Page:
Practice transformation: With 2011 came ideas and strategies for reforming the practice of medicine and payment for care delivery. Recognizing the complex and changing practice environment, TAFP and AAFP provided resources and news reporting to keep members informed of the initiatives to discern their readiness or ability to participate.
Chief among the reforms was the push toward coordinated care, particularly through accountable care organizations. The ACO concept is not new, though it received fresh attention in the Patient Protection and Affordable Care Act through the Medicare Shared Savings Program set to roll out Jan. 1, 2012. The Centers for Medicare and Medicaid Services released the final ACO rule on Oct. 20, which included many of the revisions suggested by AAFP including the ability for primary care physicians to participate in multiple ACOs and reducing by half the number of individual quality measures for an ACO to qualify for shared savings.
CMS’ electronic health record incentive program began on Jan. 1, 2011, and by October had distributed $30 million in payments to Texas physicians. Also by that point, 11,000 Texas physicians had registered to participate in the program while 1,400 had completed stage 1 of the program, meeting 20 of 25 meaningful use criteria.
Texas family physicians also began preparing for the switch to HIPAA 5010 transaction standards, which will affect how they transmit and receive electronic transactions such as claims and eligibility verifications. The compliance date for use of the new standards is Jan. 1, 2012, but penalties won’t kick in until March 31, 2012.
And, though seemingly far off with a compliance deadline of Oct. 1, 2013, physicians began educating themselves and their staffs on the process to switch from ICD-9 diagnosis codes to ICD-10—an addition of nearly 55,000 codes.
Considering all of these deadlines, penalties, and new programs, TAFP organized the 2011 Payment Reform Summit on Oct. 1, “Lead or Be Led: How to Thrive in the Evolving Health Care Delivery System.” More than 50 physicians joined the expert speakers who reiterated how physicians must lead reform as the system moves from a volume-based model to a value-based model. Video recordings of most sessions will be available online in early 2012.
Communications: Through quarterly magazine Texas Family Physician, TAFP Communications presented features and news on legislative and regulatory topics, practice tips, member happenings, and more. Communications staff was particularly proud to present the fourth-quarter issue, which sported a new nameplate and cover design, a fresh set of fonts, and a commitment to packaging content in smaller, more easily digestible bites that we hope will make your reading experience even better.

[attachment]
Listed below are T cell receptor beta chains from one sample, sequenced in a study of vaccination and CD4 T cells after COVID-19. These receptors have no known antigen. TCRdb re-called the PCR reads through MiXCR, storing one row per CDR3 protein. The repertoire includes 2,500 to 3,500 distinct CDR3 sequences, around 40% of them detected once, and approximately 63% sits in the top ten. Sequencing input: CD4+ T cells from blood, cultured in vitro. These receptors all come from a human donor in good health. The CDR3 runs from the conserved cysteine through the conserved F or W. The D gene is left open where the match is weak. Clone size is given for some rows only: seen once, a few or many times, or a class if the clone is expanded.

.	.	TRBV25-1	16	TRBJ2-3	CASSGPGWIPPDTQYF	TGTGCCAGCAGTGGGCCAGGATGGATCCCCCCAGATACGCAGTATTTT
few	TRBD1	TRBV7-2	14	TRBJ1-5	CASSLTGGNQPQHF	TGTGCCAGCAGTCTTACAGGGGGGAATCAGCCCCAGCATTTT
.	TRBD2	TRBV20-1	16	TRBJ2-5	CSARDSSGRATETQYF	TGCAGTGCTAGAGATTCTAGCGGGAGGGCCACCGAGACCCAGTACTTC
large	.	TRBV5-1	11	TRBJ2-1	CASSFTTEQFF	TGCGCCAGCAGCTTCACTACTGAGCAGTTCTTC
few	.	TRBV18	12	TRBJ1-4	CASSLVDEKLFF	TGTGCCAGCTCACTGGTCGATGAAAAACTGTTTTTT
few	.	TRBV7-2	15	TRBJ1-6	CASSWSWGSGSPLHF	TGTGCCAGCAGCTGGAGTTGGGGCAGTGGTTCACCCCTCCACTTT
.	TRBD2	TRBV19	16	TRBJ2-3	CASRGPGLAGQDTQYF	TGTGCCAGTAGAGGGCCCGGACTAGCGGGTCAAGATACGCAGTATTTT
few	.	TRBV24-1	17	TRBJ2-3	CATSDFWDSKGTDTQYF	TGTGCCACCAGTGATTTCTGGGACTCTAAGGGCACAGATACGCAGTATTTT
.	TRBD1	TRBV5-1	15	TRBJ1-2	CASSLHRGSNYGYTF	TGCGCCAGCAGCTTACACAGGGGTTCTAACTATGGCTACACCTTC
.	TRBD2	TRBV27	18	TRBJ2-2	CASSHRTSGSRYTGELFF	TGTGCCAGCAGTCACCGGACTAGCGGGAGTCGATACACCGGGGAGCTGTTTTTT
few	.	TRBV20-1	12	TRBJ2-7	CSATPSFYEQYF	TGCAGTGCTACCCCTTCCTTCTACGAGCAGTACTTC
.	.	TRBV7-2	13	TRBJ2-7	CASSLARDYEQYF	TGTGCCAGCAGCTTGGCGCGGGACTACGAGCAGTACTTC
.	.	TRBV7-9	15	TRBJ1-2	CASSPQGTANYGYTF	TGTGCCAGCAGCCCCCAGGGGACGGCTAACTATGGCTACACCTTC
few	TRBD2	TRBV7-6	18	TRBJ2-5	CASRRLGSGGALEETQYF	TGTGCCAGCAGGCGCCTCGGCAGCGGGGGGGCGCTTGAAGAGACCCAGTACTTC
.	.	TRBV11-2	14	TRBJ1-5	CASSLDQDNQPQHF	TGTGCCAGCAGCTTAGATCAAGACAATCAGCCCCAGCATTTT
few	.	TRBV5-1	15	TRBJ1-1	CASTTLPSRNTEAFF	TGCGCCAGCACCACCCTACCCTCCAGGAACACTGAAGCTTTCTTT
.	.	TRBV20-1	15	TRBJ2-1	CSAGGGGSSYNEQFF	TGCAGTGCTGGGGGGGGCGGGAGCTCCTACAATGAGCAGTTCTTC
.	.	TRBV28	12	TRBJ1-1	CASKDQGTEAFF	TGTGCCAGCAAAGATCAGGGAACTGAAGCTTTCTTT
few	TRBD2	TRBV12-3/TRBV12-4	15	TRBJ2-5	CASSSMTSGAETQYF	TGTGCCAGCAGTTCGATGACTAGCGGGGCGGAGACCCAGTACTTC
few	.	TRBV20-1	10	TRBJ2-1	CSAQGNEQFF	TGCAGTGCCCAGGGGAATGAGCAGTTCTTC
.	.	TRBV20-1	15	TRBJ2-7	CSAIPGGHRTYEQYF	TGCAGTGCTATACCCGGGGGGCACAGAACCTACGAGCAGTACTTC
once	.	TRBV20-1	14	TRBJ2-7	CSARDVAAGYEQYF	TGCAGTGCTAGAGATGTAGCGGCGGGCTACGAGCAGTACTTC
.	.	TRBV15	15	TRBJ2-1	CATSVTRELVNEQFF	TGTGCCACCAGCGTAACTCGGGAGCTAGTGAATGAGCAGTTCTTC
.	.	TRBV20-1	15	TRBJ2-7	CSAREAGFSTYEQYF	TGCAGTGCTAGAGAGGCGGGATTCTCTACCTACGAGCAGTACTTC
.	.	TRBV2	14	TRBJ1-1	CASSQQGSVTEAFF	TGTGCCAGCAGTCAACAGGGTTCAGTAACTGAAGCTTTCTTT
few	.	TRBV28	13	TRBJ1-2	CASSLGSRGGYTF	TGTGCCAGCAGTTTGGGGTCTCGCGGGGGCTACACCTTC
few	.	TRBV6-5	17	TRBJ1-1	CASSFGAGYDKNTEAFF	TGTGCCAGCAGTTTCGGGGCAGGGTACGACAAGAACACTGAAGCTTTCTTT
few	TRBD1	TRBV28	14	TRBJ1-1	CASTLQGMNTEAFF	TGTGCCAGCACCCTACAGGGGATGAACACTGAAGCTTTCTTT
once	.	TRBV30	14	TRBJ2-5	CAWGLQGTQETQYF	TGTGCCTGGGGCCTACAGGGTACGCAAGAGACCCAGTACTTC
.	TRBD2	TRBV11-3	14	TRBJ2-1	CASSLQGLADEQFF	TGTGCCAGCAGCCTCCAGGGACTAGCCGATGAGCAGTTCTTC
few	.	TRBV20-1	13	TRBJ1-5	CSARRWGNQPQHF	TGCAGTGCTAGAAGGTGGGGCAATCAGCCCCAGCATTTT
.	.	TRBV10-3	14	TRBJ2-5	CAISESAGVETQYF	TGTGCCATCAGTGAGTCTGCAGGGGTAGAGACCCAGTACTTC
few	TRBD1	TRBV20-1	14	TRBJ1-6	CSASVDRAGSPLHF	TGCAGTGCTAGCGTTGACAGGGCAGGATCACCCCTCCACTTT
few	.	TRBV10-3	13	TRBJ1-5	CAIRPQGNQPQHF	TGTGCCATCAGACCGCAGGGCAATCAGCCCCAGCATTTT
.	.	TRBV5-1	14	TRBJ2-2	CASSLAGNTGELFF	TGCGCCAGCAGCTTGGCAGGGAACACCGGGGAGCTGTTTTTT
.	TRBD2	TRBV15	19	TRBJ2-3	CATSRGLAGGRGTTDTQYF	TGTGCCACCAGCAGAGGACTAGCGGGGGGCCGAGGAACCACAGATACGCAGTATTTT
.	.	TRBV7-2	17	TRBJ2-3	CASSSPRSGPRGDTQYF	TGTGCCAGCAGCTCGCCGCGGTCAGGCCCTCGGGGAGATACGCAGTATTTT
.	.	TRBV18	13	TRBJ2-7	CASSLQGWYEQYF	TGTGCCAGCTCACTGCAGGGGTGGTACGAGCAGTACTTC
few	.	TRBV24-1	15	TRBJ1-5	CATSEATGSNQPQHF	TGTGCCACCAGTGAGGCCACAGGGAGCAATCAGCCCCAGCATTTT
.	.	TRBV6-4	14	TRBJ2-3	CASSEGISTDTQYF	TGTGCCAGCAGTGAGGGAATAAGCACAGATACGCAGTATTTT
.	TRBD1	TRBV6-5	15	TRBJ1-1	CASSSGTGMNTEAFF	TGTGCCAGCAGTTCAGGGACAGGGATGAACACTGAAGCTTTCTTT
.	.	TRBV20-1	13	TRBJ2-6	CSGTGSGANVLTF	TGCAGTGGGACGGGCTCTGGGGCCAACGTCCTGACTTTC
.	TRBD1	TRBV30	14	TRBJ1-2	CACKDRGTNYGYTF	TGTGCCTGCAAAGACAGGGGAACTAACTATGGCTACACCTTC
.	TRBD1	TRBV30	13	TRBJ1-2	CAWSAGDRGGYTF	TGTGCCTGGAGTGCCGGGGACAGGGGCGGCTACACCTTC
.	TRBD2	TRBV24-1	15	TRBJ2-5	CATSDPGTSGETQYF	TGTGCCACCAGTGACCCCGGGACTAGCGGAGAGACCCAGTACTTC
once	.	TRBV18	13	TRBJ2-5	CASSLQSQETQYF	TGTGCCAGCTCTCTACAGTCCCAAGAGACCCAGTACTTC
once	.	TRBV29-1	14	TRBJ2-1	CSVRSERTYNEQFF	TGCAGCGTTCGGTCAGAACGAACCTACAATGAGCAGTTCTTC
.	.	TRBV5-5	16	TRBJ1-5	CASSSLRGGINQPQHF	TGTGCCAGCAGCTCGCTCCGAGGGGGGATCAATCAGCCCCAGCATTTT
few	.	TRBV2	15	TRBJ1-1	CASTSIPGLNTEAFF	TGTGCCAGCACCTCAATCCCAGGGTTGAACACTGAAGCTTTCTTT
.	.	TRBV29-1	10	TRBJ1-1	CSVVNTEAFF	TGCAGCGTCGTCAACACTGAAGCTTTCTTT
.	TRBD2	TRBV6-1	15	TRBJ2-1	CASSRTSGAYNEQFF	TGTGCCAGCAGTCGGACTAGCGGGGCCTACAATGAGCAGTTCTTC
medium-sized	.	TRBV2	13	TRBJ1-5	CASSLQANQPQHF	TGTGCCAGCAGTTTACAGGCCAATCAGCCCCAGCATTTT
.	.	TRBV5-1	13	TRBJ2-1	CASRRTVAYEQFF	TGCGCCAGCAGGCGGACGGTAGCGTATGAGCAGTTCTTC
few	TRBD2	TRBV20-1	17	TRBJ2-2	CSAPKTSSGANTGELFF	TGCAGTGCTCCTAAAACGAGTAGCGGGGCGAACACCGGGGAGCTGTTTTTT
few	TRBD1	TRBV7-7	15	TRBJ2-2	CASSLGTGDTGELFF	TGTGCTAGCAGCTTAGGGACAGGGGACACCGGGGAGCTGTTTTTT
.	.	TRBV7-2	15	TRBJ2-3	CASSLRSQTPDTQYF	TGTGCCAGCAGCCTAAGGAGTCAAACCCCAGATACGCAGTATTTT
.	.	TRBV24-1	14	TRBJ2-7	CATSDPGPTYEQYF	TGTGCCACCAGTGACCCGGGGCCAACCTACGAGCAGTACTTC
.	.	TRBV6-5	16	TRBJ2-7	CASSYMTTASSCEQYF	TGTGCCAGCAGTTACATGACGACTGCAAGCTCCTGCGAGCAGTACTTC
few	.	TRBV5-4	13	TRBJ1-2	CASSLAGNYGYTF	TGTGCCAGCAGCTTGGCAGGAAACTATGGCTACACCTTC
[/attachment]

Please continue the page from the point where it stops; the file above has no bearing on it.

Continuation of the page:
In addition to regular news reporting through the QuickInfo e-newsletter, TAFP launched the new Products & Services e-newsletter in July to highlight products and services important to family physicians. This monthly e-mail contains the latest practice management tools and resources, educational opportunities, public health materials, and more from TAFP, AAFP, and Academy partners.
This year brought a tremendous expansion of TAFP’s social media effort through Facebook, Twitter, LinkedIn, and TAFP’s blog. These platforms provide an opportunity for members to connect with the Academy, share feedback, and connect with other colleagues.
TAFP Communications has several exciting developments in the works. Be sure to watch as we move forward with a new logo and website in early 2012.
Education: TAFP presented four annual symposia in 2011: the C. Frank Webber Lectureship and Interim Session in Austin, TAFP’s 2011 Annual Session and Scientific Assembly in Dallas, and Primary Care Summit in both Houston and Dallas. These programs reached more than 1,400 family physicians and other health professionals. Attendees of TAFP symposia had the opportunity to earn more than 84 CME credits at these conferences on more than 82 topics.
Expanding the reach of high-quality TAFP CME, the Academy released three online CME activities in the fall through which viewers can earn one CME credit each. Originally recorded during Annual Session, videos of lectures on maintenance of certification, accountable care organizations, and physician employment contracts are available for free on TAFP’s website.
To help ABFM diplomates meet certification and recertification requirements, TAFP offered 10 SAM Group Study Workshops in 2011. Six workshops were held in conjunction with TAFP symposia, and four standalone programs were held in Houston, Lubbock, McAllen, and San Antonio. TAFP will offer at least 10 more SAM workshops in 2012 to meet the growing needs of our members.
The National Procedures Institute also had a successful year, providing procedural training to primary care physicians across the country. A joint investment of AAFP, TAFP, and the Society of Teachers of Family Medicine, NPI provides members valuable practice enhancement techniques while also providing the Academy non-dues revenue. In 2011, NPI delivered 103 procedural workshops to more than 1,000 medical professionals around the country. View the 2012 event schedule and register for upcoming CME conferences on the NPI website at www.NPInstitute.com.